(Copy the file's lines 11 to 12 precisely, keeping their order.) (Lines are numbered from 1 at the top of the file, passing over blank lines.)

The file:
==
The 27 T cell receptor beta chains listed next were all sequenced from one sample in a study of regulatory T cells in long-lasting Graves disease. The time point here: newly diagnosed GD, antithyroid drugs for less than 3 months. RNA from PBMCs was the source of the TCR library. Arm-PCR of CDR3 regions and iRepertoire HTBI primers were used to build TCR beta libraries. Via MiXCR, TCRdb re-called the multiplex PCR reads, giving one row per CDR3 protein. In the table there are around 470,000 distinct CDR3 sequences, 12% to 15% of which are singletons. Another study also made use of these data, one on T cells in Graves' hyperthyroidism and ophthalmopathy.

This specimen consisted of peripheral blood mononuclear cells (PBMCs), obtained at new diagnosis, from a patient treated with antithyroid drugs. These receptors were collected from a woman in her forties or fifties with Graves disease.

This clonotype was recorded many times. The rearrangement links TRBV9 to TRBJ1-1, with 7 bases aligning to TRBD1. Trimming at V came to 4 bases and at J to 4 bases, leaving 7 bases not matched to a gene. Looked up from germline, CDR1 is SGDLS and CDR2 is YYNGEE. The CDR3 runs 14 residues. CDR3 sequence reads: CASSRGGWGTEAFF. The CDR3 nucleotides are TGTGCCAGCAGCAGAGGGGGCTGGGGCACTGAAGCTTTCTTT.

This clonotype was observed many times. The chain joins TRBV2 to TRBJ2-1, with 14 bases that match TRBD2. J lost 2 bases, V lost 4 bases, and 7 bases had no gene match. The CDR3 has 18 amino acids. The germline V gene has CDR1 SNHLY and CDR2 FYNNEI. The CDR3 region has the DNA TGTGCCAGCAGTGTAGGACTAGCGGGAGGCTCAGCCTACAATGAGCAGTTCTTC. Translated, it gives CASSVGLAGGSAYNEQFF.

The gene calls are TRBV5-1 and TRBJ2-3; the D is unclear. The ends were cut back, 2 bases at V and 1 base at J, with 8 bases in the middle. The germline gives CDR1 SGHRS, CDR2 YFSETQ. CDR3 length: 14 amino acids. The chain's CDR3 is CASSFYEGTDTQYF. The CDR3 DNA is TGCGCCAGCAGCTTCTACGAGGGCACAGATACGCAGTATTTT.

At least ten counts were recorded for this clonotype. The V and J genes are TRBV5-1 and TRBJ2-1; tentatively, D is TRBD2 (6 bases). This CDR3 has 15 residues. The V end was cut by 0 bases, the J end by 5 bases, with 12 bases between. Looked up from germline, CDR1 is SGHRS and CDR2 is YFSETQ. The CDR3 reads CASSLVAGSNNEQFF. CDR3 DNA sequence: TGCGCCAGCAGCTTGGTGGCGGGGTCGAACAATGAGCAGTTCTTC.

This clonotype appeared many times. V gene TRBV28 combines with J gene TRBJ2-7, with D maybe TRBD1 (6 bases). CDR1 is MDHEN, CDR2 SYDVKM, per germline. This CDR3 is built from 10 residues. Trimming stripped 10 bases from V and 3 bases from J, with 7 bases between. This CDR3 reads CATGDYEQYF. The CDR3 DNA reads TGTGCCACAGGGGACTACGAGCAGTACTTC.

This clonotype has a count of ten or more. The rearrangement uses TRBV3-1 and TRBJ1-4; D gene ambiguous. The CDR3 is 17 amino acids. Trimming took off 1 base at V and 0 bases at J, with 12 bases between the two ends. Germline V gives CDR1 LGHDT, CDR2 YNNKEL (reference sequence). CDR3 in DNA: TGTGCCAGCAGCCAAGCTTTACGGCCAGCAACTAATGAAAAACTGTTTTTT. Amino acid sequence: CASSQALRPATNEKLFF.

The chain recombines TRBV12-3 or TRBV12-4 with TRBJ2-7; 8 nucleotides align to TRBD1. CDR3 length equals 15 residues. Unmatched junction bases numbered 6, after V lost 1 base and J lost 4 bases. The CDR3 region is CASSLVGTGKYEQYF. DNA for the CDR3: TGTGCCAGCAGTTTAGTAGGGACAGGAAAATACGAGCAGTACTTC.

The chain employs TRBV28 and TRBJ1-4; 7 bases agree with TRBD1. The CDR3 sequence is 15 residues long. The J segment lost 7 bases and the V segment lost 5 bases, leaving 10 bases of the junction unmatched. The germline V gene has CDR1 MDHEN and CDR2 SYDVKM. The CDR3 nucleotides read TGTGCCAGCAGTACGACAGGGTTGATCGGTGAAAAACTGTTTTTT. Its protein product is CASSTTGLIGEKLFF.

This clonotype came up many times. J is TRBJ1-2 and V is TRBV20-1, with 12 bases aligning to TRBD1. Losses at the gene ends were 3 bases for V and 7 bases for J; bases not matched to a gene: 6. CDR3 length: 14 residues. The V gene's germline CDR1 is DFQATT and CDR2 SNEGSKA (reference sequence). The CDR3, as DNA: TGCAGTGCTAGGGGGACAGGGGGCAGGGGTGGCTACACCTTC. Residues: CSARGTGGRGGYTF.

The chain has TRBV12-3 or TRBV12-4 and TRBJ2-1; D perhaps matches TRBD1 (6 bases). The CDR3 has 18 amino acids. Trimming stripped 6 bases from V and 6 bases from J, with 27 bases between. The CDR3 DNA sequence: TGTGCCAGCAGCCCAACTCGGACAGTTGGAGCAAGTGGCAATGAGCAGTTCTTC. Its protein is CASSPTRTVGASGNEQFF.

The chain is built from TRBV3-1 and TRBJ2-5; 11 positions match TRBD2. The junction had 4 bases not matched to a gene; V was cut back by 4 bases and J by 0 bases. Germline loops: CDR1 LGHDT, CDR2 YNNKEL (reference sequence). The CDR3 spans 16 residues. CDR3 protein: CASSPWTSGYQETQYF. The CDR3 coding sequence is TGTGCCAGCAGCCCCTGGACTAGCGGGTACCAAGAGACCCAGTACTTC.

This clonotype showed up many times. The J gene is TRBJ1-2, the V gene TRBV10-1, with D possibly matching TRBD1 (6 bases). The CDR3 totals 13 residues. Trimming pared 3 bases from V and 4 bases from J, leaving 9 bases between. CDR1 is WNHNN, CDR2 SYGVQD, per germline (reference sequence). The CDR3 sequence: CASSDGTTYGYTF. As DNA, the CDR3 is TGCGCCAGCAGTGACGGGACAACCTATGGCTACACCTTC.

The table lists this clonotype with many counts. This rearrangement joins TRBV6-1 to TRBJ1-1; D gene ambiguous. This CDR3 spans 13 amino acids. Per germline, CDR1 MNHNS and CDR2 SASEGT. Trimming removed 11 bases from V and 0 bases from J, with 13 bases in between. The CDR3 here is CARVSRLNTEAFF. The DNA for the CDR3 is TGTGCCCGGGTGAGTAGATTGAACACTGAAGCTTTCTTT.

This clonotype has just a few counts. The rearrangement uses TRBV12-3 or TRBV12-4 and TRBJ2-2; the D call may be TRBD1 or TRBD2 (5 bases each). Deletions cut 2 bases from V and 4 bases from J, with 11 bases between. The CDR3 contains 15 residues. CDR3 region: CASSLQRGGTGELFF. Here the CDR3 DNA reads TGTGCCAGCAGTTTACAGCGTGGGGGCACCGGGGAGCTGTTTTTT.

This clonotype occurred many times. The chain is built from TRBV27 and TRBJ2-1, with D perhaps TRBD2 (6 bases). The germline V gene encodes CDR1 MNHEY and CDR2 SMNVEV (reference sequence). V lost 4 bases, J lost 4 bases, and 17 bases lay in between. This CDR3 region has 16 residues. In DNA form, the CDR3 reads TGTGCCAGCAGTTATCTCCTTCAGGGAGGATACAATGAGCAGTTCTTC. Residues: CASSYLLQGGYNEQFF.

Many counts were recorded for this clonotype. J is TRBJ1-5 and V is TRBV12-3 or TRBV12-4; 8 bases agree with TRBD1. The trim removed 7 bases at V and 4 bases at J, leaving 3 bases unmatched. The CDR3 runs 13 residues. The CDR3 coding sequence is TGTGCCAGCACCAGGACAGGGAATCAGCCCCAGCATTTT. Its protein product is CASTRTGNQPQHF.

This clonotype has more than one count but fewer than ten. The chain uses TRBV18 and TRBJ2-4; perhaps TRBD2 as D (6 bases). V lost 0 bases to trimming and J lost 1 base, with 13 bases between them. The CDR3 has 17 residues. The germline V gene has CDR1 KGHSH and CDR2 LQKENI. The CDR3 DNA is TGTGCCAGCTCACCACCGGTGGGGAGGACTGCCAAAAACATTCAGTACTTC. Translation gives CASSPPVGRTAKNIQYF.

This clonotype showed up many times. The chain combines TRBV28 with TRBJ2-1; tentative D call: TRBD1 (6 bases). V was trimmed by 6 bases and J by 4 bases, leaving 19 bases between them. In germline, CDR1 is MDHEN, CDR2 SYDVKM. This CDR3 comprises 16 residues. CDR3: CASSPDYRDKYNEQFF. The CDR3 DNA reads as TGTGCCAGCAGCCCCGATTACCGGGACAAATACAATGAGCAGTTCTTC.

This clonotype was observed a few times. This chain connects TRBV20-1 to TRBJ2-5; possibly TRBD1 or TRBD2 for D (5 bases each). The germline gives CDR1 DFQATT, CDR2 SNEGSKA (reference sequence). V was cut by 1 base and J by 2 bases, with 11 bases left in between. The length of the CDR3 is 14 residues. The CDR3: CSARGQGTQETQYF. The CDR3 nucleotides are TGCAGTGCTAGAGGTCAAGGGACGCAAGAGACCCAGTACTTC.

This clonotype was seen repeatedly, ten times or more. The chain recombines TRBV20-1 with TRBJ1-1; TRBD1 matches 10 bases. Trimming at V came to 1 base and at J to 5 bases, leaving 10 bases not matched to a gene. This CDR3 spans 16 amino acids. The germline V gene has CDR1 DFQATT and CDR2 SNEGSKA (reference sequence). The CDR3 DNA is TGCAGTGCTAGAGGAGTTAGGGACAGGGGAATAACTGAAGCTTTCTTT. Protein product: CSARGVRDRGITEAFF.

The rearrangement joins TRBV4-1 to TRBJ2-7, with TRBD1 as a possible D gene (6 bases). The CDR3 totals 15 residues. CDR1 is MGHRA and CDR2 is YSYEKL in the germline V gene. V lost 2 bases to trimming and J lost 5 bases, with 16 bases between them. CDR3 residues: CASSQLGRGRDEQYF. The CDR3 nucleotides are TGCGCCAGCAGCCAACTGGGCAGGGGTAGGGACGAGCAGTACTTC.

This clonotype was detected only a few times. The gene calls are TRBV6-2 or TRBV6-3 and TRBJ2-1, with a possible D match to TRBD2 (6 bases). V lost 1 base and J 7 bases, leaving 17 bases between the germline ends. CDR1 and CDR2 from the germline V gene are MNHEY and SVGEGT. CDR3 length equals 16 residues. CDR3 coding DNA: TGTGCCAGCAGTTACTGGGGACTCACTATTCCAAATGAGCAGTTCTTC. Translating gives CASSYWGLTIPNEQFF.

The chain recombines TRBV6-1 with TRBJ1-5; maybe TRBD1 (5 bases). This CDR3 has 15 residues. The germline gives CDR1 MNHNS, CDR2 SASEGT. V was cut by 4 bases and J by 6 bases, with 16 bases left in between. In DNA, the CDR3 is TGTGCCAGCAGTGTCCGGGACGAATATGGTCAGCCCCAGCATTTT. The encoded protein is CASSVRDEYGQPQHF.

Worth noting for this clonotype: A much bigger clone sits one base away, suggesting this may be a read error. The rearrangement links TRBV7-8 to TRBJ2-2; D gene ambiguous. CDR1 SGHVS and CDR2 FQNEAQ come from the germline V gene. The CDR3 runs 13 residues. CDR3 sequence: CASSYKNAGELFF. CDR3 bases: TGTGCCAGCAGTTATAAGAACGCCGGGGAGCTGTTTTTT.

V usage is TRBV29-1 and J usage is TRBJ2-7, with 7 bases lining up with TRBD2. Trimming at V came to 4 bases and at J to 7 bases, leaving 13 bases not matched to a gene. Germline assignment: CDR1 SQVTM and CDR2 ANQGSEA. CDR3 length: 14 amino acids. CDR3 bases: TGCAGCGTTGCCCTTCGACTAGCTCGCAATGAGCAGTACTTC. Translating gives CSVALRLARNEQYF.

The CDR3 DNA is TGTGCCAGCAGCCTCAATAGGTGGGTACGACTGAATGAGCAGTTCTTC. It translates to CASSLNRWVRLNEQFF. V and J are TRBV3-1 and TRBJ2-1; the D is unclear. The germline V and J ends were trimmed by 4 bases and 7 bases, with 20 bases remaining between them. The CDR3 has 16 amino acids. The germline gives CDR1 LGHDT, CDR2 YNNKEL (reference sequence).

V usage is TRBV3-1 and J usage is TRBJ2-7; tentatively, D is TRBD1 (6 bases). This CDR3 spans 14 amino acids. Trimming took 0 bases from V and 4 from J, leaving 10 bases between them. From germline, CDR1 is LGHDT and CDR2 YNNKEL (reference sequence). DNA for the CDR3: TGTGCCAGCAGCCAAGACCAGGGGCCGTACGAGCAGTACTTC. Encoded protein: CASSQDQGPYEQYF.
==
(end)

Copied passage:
This clonotype came up many times. J is TRBJ1-2 and V is TRBV20-1, with 12 bases aligning to TRBD1. Losses at the gene ends were 3 bases for V and 7 bases for J; bases not matched to a gene: 6. CDR3 length: 14 residues. The V gene's germline CDR1 is DFQATT and CDR2 SNEGSKA (reference sequence). The CDR3, as DNA: TGCAGTGCTAGGGGGACAGGGGGCAGGGGTGGCTACACCTTC. Residues: CSARGTGGRGGYTF.

The chain has TRBV12-3 or TRBV12-4 and TRBJ2-1; D perhaps matches TRBD1 (6 bases). The CDR3 has 18 amino acids. Trimming stripped 6 bases from V and 6 bases from J, with 27 bases between. The CDR3 DNA sequence: TGTGCCAGCAGCCCAACTCGGACAGTTGGAGCAAGTGGCAATGAGCAGTTCTTC. Its protein is CASSPTRTVGASGNEQFF.